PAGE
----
Then, you can sign your name to the book which records contributors from all over the world. It’s just one way for you and your family to leave your mark on Iceland’s culture.
Just look at the picture! FLUFFY KITTIES! Every kid's heaven.
The Dýragardurinn í Slakka petting zoo is conveniently located on the south coast near the Golden Circle. If you’re going to Gullfoss, or on your way to check out other attractions, this is a nice spot to make a furry friend. They have so many cute animals, like kittens and puppies, calves, piglets, mice, rabbits, parrots, fish, chicken and even a pair of turkeys.
There’s also a mini-golf course, two pool tables, a playground and an arcade for the slightly older kids who don’t want to admit that they like fuzzy, adorable things.
There’s also a café to offer a burger and some refreshments while you’re here, in case the kids are getting parched on the way to Jökulsárlón glacier lagoon and you ran out of juice boxes back in Hveragerði. The ice cream shack should hold your kids' interest for at least a few minutes, too!
In 2017, the petting zoo will be open from 11-18 every weekend in April, and every day from 11-18 from May 1 to September 1. In September, it will again be open on weekends only, from 11-18. Also, it is possible to arrange a group visit of Slakki Petting Zoo outside regular opening hours, but please note that bookings for groups need to be made in advance.
If your kids are a little older and major thrill-seekers, those 12 and up might enjoy a tandem paragliding flight over the village of Vík on the south coast. You and your family will soar over Reynisfjara beach in one direction and the solemn black cliffs of the interior in the other.
You’ll have a whole new heart attack as you watch your child step off a cliff into thin air and go soaring away. Your co-pilots will record the entire flight in HD video for you, which makes an entirely new kind of souvenir. (You are welcome to bring your own camera, but it’s a long way down if you lose your grip!)
In the summer, especially, you will get an eyeful of the beauty of Iceland: the purple lupine will be in full bloom, and the birds will be back, circling the cliffs as you fly by.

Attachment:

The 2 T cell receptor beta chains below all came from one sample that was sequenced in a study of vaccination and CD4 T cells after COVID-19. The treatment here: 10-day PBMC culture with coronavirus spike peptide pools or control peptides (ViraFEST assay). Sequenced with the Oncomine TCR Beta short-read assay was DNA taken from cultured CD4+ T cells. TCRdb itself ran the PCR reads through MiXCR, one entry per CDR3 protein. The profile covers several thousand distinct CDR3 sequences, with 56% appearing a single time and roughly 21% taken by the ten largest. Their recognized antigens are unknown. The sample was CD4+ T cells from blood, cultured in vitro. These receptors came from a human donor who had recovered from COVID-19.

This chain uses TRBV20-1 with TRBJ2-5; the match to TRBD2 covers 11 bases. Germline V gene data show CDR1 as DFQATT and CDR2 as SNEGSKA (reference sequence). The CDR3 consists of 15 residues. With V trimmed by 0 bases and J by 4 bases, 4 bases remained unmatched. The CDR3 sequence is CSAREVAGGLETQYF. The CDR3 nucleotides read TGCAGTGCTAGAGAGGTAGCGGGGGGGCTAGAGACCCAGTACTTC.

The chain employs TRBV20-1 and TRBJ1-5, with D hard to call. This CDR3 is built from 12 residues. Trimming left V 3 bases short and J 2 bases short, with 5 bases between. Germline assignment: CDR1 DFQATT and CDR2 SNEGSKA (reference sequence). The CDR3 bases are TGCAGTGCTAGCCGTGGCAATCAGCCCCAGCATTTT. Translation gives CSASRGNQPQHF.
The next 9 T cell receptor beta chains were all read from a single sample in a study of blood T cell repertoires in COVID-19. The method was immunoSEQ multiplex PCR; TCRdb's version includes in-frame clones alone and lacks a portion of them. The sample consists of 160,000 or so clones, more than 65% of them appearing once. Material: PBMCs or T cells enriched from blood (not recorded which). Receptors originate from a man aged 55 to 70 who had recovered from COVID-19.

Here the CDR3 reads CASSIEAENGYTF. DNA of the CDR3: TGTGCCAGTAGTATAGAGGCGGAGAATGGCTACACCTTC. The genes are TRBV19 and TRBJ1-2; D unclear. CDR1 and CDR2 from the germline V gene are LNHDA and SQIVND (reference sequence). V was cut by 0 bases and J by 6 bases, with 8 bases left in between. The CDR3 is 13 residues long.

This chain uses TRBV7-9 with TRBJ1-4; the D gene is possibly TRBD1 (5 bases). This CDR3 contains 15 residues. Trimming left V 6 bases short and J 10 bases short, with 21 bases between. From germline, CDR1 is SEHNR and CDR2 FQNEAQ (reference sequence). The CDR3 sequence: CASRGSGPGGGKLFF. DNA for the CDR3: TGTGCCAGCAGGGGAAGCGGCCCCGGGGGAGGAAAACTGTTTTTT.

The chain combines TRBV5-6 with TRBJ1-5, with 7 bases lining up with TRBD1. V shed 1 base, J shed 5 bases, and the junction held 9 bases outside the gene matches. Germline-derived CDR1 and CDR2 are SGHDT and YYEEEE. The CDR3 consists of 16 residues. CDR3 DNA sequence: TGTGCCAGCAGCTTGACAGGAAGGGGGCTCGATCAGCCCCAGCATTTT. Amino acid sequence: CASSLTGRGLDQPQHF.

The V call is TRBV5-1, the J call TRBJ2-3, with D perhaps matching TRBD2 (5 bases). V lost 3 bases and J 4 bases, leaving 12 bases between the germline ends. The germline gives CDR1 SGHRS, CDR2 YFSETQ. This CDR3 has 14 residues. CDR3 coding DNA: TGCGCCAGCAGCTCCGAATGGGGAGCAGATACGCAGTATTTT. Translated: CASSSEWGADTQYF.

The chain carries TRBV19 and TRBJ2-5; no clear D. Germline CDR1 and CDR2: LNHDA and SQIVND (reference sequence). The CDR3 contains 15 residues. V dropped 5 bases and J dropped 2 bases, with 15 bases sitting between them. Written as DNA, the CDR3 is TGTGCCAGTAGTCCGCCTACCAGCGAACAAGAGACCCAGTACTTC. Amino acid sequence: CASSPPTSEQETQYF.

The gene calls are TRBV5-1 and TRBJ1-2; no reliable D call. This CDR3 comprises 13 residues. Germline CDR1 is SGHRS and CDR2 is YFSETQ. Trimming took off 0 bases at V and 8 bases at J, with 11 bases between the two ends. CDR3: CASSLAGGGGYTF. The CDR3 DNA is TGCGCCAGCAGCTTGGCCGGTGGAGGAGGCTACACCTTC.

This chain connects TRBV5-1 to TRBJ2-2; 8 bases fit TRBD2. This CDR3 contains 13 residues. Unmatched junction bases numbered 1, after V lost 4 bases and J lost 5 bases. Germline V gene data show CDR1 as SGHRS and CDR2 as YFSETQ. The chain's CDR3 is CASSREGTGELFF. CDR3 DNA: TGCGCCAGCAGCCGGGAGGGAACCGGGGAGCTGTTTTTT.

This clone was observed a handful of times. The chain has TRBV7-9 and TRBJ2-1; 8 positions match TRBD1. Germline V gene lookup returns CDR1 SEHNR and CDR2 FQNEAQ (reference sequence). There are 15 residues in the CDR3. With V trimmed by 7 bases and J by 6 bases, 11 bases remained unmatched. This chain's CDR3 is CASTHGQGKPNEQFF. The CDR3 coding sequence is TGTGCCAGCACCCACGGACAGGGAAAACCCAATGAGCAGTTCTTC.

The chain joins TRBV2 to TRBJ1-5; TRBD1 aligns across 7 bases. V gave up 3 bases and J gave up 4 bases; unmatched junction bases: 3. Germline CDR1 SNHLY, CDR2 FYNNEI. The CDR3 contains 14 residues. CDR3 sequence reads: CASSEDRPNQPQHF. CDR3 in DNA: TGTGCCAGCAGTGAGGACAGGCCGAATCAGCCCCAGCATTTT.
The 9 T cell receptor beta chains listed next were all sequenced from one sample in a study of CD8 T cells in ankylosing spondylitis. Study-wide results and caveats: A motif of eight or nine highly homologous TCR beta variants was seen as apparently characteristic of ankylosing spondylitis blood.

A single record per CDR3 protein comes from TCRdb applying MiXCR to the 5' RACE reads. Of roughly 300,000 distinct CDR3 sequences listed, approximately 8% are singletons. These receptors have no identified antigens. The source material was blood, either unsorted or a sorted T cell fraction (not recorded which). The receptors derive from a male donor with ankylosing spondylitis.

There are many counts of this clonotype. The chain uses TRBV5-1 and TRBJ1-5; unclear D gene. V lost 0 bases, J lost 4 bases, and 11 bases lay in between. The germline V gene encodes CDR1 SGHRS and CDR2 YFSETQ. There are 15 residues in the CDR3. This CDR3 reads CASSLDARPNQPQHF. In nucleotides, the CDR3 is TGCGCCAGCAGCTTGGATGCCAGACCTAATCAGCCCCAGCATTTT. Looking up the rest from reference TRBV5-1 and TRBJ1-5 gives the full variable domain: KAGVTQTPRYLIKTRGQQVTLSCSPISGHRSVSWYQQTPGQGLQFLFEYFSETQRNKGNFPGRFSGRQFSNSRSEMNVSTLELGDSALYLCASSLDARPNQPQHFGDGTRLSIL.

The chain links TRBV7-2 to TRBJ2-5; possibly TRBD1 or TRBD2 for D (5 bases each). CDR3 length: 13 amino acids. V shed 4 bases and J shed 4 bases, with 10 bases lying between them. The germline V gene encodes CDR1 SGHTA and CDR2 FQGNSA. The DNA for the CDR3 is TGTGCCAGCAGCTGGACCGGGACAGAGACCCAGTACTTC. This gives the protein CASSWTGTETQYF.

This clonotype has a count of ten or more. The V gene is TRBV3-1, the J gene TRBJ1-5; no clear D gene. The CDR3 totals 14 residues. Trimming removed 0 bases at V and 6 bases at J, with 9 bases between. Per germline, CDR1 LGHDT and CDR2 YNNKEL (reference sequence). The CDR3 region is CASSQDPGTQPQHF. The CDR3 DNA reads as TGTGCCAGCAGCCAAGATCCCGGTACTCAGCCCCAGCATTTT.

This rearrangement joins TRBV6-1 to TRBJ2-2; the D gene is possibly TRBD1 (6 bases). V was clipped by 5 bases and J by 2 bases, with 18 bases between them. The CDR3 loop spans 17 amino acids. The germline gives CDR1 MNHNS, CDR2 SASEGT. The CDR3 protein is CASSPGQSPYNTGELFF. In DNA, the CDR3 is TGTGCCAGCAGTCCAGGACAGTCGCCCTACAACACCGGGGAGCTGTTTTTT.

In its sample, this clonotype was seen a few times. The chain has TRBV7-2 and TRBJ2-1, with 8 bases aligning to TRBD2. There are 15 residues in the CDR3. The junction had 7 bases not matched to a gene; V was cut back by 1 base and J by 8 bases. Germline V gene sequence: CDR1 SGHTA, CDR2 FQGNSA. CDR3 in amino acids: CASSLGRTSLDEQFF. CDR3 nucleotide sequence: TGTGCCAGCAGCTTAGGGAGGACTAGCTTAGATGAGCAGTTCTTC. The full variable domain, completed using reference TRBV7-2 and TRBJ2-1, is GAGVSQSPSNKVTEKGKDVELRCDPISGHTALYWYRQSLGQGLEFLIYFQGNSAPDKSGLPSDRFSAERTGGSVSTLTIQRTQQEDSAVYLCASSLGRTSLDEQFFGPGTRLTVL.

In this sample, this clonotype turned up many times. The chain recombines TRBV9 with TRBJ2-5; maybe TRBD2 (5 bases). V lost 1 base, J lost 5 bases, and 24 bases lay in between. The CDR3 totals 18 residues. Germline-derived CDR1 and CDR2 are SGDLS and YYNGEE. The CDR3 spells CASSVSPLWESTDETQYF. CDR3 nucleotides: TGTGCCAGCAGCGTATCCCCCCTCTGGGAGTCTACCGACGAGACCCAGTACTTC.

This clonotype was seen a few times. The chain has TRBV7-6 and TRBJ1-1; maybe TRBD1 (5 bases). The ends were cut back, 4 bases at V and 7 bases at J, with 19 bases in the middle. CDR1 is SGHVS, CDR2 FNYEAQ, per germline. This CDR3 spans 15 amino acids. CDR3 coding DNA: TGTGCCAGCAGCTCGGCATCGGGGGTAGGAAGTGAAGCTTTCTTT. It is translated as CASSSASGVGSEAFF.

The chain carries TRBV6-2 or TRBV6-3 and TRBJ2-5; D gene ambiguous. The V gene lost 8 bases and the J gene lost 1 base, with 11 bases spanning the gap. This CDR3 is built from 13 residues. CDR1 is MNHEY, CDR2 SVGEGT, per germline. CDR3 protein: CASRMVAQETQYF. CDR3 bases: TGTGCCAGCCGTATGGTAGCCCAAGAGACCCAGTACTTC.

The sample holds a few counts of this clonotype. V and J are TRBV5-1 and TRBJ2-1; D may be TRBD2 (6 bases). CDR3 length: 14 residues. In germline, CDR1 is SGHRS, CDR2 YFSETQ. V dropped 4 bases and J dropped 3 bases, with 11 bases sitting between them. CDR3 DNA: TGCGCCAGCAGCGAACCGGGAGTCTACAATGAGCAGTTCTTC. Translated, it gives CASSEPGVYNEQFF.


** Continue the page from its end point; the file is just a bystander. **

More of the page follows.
A boat tour at Jökulsárlón
The duck boat tour at Jökulsárlón glacial lagoon usually run from May to September, when the lagoon is not so icy and angry, but the tour may also be available in April, October, and November, but this depends on the weather, so watch that link!
If your children are age 10 and up, you can also pile into a zippy Zodiac boat and go for a spin around the water.
Even if the tour isn’t available, you can visit Jökulsárlón at any time of year (though bundle your kiddies up warm in the winter - the wind off the water can be quite sharp!). One of the most popular spots in the entire country, it has been called “the jewel of Iceland’s nature.”
Vatnajökull glacier, Europe's largest glacier, looms over the scene as huge chunks of ice crack off a glacial tongue and tumble down the landscape, splashing down in the lagoon before finally washing out to sea.
Facing the road, if you walk with the glacier lagoon at your back, you’ll find a small section of beach on the other side of the bridge. This is Diamond Beach, where chunks of ice might wash ashore one last time on its way to the water and sparkle on the black sand like gems.
The stretch of black sand curves around the water, and seals like to play in all seasons (particularly summer, when they can warm themselves on the rocks!). Seabirds can often be found circling the lagoon as well, checking on their seal buddies.
River Rafting on Hvitá
Hvitá river sits in the canyon below Gullfoss. All that power and endless churning current from the waterfall above it makes for a great river rafting tour!
The age limit for this activity is 10 for the more gentle beginning half of the river, and age 12 and up to go the whole distance. The best part is that, if you decide to spend a little extra, you can be picked up from your accommodation and taken to the rafting base camp for a BBQ before you do a little swimming and rafting. (Make no mistake, when I travel, I’m all about the food).
The “dark cities” are some of the coolest formations in Iceland, so mysterious and strange in the blackened landscape, caused by (what else?) an eruption long ago, that it was said that when Satan fell to earth, he crash landed here.
Dimmuborgir was created when lava pooled over a small lake during the eruption. As the lava flowed across the wet earth, the water of the marsh started to boil and the vapor rising through the lava formed lava pillars of different sizes and shapes.